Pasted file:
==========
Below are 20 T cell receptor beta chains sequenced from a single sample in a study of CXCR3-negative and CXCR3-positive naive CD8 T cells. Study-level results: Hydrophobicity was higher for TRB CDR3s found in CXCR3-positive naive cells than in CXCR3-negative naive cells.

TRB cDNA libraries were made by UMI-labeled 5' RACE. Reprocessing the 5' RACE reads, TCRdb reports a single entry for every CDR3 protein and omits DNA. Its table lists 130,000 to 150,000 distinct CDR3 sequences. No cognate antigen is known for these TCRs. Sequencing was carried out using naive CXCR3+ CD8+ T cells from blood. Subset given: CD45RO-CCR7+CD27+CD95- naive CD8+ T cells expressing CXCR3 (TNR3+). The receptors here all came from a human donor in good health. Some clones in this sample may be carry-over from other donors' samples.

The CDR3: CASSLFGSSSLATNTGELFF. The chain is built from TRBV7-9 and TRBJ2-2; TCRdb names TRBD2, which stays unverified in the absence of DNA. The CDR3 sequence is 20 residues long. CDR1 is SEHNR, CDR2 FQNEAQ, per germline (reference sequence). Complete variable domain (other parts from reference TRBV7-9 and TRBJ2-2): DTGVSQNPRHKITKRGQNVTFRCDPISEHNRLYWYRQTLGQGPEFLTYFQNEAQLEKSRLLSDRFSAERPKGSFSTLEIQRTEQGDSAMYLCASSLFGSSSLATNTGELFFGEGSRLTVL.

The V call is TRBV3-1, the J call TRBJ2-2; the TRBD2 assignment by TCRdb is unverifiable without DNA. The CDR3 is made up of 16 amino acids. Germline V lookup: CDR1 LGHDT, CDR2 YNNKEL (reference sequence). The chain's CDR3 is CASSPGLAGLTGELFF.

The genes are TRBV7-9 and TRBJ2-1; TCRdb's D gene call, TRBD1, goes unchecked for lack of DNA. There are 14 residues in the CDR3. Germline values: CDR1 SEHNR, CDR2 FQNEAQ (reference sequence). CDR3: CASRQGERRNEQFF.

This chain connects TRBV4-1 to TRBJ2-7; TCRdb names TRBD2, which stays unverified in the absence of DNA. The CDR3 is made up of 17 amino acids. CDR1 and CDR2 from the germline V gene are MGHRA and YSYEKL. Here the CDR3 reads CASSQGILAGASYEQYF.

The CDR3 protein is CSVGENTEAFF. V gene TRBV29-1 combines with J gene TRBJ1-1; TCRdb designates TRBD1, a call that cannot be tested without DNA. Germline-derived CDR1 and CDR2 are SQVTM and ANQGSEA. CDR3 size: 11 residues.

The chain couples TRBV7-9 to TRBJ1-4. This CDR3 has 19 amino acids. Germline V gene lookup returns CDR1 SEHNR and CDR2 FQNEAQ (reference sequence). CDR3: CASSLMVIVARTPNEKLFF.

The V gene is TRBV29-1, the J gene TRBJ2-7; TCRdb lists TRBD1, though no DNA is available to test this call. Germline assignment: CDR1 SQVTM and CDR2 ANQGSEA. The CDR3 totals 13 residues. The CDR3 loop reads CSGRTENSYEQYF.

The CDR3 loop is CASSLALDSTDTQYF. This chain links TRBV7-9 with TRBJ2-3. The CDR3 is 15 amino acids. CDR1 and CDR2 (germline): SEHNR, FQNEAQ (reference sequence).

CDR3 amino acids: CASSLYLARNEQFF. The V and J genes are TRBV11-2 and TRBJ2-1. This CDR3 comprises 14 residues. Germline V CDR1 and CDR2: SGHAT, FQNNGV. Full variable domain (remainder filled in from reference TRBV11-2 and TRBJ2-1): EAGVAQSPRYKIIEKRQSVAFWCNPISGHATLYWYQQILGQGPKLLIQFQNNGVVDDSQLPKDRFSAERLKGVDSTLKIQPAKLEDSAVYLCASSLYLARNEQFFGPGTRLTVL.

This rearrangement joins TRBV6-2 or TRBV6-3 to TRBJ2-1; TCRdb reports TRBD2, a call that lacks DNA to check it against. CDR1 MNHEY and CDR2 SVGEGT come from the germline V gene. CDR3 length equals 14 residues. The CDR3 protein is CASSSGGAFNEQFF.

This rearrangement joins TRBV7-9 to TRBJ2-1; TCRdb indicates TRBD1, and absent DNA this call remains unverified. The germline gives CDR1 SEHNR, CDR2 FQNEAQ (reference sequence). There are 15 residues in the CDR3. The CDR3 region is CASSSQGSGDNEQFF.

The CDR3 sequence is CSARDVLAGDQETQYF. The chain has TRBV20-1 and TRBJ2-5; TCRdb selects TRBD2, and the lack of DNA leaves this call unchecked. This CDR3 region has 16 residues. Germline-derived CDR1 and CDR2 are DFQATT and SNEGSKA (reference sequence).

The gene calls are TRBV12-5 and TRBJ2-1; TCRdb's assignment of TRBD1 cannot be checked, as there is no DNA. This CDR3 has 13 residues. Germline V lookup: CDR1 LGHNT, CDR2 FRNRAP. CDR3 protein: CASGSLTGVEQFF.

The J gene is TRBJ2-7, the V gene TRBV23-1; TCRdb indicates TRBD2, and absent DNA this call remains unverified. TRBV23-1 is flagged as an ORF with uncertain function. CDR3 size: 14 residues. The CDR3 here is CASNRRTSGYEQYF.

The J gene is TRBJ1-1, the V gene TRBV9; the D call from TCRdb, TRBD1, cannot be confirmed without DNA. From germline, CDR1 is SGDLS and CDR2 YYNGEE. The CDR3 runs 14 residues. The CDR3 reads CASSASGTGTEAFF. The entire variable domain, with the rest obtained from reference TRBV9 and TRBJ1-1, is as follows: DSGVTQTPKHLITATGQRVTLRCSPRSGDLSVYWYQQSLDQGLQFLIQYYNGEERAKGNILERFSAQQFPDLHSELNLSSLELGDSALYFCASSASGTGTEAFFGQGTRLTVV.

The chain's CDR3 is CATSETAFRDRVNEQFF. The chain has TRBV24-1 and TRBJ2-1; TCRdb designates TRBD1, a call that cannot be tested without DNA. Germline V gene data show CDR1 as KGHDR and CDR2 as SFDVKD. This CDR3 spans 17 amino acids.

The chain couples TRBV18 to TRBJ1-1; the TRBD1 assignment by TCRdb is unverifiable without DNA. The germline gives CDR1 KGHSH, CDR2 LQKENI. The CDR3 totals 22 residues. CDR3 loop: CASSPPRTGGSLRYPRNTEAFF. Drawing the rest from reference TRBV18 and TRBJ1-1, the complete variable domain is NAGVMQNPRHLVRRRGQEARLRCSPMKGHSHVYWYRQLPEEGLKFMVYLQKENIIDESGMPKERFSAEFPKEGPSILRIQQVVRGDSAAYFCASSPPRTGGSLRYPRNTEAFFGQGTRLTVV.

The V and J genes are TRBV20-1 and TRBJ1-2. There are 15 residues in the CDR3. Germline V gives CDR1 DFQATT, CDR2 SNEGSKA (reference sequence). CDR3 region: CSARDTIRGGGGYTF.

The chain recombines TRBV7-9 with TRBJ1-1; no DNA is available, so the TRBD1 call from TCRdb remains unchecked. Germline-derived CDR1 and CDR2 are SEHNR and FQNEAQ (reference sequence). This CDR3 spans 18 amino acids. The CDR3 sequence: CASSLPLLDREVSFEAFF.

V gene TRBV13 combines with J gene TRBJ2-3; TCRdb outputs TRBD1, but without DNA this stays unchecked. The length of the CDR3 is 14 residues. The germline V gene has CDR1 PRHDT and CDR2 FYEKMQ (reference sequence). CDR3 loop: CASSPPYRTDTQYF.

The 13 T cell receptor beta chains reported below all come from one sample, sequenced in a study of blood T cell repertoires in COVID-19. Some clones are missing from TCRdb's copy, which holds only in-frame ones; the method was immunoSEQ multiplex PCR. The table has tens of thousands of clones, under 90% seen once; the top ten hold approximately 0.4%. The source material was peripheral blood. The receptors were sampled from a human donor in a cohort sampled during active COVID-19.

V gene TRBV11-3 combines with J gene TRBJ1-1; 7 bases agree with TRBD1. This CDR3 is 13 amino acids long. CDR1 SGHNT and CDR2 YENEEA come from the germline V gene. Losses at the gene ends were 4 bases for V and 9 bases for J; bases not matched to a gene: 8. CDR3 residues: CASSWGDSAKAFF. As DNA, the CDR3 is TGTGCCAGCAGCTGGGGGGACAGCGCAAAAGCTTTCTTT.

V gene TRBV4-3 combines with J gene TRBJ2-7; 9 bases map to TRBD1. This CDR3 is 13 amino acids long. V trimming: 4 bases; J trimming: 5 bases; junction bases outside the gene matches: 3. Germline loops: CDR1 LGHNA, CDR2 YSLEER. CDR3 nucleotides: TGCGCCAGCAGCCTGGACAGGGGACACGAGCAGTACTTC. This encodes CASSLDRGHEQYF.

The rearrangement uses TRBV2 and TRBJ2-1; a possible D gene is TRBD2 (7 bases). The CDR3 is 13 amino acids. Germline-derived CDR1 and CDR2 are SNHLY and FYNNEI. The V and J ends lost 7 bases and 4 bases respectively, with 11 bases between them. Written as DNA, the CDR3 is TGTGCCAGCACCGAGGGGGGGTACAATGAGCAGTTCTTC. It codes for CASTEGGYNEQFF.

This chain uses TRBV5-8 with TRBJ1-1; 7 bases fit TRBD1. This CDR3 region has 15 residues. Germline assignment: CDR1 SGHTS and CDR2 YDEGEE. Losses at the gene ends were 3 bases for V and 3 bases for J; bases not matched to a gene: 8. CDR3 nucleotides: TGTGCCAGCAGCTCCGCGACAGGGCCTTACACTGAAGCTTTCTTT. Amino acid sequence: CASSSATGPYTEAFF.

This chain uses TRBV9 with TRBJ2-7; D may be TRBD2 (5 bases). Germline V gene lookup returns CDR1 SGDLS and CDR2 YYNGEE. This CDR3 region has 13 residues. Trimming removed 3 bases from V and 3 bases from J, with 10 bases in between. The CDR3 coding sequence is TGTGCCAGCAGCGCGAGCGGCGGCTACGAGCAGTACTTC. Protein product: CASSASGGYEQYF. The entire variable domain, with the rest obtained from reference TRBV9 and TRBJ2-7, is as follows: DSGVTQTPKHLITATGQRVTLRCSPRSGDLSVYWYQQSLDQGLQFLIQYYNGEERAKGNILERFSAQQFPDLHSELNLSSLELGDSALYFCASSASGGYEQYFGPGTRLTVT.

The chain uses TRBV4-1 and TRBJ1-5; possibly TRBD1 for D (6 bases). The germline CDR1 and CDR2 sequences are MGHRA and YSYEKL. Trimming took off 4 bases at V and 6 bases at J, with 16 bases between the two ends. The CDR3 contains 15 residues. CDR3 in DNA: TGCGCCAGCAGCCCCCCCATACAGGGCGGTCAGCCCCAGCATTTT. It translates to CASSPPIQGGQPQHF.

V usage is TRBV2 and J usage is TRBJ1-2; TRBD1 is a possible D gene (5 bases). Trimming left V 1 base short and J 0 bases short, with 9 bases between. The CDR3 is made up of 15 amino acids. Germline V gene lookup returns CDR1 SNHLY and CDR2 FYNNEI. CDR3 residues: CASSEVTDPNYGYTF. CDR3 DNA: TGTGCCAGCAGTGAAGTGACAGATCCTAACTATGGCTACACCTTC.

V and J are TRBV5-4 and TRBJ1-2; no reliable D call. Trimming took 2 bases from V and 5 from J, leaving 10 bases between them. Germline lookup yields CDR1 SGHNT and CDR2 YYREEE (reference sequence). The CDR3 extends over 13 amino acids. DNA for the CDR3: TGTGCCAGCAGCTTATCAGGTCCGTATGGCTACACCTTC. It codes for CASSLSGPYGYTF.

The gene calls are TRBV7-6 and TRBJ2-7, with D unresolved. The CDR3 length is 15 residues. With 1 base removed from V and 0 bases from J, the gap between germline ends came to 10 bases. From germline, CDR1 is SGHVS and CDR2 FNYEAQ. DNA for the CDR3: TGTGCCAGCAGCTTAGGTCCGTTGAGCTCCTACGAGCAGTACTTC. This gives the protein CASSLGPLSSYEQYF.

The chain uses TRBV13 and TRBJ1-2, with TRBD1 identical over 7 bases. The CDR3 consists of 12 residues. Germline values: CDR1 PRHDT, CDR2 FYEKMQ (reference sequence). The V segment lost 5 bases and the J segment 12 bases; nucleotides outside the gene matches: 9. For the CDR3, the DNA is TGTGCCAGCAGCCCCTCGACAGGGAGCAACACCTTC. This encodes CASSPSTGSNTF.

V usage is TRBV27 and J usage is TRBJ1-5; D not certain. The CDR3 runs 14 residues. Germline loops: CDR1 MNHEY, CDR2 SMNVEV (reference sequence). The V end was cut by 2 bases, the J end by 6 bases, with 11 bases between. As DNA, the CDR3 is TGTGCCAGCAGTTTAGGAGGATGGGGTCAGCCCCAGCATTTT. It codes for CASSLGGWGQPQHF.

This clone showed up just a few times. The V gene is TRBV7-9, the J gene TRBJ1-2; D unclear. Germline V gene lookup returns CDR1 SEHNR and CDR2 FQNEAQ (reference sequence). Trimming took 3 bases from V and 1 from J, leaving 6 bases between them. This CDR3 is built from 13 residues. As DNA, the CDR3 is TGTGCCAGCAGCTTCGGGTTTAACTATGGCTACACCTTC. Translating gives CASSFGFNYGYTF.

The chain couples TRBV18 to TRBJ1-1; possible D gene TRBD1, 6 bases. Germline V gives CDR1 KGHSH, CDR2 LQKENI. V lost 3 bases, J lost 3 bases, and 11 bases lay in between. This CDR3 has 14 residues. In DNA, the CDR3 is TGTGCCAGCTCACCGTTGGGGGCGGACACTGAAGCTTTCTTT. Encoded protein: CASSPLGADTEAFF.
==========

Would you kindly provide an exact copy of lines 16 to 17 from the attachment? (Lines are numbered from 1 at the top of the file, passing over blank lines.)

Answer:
The J gene is TRBJ2-7, the V gene TRBV23-1; TCRdb indicates TRBD2, and absent DNA this call remains unverified. TRBV23-1 is flagged as an ORF with uncertain function. CDR3 size: 14 residues. The CDR3 here is CASNRRTSGYEQYF.

The J gene is TRBJ1-1, the V gene TRBV9; the D call from TCRdb, TRBD1, cannot be confirmed without DNA. From germline, CDR1 is SGDLS and CDR2 YYNGEE. The CDR3 runs 14 residues. The CDR3 reads CASSASGTGTEAFF. The entire variable domain, with the rest obtained from reference TRBV9 and TRBJ1-1, is as follows: DSGVTQTPKHLITATGQRVTLRCSPRSGDLSVYWYQQSLDQGLQFLIQYYNGEERAKGNILERFSAQQFPDLHSELNLSSLELGDSALYFCASSASGTGTEAFFGQGTRLTVV.